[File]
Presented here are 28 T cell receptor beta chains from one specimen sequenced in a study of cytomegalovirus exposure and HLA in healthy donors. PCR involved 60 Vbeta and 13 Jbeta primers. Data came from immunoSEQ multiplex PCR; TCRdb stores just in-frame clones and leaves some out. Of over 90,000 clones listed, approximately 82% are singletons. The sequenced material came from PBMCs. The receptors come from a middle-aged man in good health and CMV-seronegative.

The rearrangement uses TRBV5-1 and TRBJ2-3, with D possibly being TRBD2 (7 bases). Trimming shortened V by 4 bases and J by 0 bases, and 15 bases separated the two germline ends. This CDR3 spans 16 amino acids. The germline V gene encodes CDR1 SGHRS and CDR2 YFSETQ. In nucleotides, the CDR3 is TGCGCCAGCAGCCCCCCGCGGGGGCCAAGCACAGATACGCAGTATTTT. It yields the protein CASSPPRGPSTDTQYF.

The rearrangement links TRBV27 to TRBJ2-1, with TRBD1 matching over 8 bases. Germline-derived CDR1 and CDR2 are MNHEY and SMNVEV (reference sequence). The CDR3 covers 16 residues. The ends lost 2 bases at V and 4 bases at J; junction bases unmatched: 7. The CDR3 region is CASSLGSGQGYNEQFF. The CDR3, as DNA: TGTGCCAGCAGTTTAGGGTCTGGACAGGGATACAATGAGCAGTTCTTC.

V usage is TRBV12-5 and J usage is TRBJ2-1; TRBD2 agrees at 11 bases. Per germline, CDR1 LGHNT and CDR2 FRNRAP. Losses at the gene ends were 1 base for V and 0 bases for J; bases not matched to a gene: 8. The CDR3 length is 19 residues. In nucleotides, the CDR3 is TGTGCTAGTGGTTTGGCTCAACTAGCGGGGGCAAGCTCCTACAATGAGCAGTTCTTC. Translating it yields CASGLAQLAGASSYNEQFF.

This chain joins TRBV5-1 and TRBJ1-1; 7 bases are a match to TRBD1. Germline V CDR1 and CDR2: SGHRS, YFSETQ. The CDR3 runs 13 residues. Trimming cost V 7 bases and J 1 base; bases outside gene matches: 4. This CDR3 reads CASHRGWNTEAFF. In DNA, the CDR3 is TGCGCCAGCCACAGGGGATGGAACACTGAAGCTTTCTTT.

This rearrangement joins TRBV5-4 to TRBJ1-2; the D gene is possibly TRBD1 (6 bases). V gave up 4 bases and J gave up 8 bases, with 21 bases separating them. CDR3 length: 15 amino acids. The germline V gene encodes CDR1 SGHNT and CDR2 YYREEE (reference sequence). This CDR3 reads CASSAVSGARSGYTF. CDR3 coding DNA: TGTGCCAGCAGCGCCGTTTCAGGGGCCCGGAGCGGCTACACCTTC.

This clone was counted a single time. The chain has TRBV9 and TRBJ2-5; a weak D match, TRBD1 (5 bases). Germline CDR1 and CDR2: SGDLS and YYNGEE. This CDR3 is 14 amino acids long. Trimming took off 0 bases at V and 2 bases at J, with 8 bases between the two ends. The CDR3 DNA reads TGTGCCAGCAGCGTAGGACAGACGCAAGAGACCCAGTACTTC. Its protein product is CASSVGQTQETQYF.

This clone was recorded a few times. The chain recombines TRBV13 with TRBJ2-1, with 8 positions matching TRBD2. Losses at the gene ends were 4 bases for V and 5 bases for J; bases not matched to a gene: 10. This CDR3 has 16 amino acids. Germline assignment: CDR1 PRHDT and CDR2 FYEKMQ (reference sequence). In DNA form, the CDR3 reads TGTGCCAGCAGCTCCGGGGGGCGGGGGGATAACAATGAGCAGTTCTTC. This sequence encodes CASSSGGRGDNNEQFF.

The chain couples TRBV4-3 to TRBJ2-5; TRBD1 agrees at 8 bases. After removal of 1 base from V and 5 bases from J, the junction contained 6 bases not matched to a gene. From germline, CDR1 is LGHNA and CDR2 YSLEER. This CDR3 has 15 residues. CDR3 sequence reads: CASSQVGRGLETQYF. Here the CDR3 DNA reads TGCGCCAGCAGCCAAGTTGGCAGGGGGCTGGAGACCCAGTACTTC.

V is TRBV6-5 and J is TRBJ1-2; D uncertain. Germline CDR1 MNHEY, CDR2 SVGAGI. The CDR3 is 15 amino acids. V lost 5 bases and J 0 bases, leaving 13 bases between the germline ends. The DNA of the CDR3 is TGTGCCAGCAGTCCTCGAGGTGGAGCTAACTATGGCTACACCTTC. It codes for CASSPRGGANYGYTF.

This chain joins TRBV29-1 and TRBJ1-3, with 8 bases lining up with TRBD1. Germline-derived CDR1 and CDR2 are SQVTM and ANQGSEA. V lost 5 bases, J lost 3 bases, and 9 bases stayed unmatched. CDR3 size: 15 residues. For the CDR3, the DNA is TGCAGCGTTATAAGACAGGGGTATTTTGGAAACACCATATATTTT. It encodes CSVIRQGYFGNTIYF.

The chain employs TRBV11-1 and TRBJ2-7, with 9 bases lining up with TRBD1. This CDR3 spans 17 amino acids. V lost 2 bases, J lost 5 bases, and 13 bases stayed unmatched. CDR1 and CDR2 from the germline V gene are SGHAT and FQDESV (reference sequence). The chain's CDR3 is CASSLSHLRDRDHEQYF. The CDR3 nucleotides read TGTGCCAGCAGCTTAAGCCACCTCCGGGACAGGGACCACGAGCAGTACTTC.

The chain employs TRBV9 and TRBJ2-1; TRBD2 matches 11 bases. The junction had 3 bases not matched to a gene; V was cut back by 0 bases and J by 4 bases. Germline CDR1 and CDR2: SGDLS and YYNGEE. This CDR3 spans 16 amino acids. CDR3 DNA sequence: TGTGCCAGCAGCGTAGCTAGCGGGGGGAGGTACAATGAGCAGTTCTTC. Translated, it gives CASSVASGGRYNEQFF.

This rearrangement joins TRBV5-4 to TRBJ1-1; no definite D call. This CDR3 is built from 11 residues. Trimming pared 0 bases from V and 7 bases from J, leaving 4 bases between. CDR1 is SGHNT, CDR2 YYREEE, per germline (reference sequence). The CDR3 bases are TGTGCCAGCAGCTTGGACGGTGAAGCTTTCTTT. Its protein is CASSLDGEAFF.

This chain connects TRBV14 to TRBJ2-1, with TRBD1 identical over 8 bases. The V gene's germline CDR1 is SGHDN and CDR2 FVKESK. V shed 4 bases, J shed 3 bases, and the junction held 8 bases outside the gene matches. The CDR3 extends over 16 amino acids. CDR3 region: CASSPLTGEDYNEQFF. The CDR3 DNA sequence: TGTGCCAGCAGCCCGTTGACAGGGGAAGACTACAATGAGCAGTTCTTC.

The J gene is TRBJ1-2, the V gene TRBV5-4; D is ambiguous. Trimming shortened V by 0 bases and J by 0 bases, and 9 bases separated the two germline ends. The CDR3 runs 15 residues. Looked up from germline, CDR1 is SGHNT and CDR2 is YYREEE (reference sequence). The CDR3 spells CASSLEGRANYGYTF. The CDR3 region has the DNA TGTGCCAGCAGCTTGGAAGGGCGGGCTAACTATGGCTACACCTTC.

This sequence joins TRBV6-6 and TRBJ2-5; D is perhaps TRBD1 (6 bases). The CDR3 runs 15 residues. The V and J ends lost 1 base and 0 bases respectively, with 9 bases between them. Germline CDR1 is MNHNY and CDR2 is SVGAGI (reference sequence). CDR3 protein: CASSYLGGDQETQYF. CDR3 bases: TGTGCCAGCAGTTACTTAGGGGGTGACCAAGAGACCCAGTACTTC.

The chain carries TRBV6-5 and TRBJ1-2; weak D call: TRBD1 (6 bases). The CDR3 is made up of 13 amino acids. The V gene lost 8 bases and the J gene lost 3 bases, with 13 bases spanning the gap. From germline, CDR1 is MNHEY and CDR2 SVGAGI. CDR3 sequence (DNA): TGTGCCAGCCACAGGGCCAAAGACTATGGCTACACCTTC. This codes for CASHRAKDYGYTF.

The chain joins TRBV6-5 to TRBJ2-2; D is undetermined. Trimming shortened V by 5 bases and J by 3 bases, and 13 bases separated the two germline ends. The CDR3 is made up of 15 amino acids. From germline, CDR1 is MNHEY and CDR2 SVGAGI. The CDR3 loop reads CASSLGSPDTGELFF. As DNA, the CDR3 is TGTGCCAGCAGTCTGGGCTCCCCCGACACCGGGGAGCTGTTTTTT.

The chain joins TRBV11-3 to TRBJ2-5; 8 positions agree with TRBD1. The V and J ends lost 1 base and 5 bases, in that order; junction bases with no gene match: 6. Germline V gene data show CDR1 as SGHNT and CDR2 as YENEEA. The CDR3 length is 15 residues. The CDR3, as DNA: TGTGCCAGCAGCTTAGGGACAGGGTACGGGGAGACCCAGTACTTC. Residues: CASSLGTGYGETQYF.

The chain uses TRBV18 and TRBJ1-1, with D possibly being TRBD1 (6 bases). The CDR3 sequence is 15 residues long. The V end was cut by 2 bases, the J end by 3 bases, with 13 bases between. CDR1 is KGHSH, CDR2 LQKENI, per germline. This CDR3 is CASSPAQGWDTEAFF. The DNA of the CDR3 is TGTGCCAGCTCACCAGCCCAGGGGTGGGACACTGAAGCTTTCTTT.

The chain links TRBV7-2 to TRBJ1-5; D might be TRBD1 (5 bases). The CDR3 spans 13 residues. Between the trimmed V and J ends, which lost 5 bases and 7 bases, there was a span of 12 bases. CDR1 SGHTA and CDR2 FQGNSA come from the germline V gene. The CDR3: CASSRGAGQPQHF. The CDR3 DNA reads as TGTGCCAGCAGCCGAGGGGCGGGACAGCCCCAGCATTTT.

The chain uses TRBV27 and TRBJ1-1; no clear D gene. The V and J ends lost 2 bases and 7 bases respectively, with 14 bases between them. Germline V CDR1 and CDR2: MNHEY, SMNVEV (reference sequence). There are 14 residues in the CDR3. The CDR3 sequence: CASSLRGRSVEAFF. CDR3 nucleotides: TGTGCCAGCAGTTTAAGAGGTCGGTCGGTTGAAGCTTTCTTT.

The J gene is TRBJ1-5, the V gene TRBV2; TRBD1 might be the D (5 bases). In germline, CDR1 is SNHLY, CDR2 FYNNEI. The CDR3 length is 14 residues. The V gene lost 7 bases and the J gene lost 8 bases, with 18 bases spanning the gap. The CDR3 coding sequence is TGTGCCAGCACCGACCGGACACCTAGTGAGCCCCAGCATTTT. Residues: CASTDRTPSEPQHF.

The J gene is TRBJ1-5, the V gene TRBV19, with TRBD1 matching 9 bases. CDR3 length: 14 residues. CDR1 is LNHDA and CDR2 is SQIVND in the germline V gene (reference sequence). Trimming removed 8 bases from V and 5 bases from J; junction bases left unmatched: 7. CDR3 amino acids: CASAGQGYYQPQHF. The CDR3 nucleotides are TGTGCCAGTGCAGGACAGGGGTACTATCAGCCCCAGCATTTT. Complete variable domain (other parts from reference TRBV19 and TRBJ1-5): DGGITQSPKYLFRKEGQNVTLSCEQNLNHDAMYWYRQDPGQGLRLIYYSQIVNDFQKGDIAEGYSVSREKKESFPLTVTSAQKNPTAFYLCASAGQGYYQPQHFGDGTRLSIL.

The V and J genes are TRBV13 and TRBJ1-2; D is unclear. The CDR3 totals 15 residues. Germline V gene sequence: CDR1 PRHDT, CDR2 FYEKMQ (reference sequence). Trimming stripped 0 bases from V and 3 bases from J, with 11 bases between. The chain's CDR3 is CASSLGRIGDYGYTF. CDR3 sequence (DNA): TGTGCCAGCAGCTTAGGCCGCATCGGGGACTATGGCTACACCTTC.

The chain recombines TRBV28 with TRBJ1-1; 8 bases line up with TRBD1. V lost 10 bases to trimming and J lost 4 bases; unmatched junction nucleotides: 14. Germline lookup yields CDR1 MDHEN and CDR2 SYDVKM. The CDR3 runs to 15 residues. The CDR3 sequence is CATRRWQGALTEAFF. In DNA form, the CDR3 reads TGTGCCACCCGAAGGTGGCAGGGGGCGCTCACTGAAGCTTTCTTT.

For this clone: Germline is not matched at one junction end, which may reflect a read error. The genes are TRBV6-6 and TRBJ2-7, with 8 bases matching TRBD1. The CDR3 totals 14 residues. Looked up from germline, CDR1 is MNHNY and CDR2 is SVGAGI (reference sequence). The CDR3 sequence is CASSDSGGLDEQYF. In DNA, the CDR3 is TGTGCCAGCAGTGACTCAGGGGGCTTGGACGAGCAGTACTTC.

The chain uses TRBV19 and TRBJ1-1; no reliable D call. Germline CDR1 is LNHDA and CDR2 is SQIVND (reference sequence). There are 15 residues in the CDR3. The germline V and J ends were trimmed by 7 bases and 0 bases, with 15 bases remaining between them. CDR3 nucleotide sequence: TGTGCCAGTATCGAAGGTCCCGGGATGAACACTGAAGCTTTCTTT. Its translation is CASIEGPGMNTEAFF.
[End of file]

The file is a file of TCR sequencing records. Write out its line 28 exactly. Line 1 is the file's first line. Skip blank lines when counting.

For this clone: Germline is not matched at one junction end, which may reflect a read error. The genes are TRBV6-6 and TRBJ2-7, with 8 bases matching TRBD1. The CDR3 totals 14 residues. Looked up from germline, CDR1 is MNHNY and CDR2 is SVGAGI (reference sequence). The CDR3 sequence is CASSDSGGLDEQYF. In DNA, the CDR3 is TGTGCCAGCAGTGACTCAGGGGGCTTGGACGAGCAGTACTTC.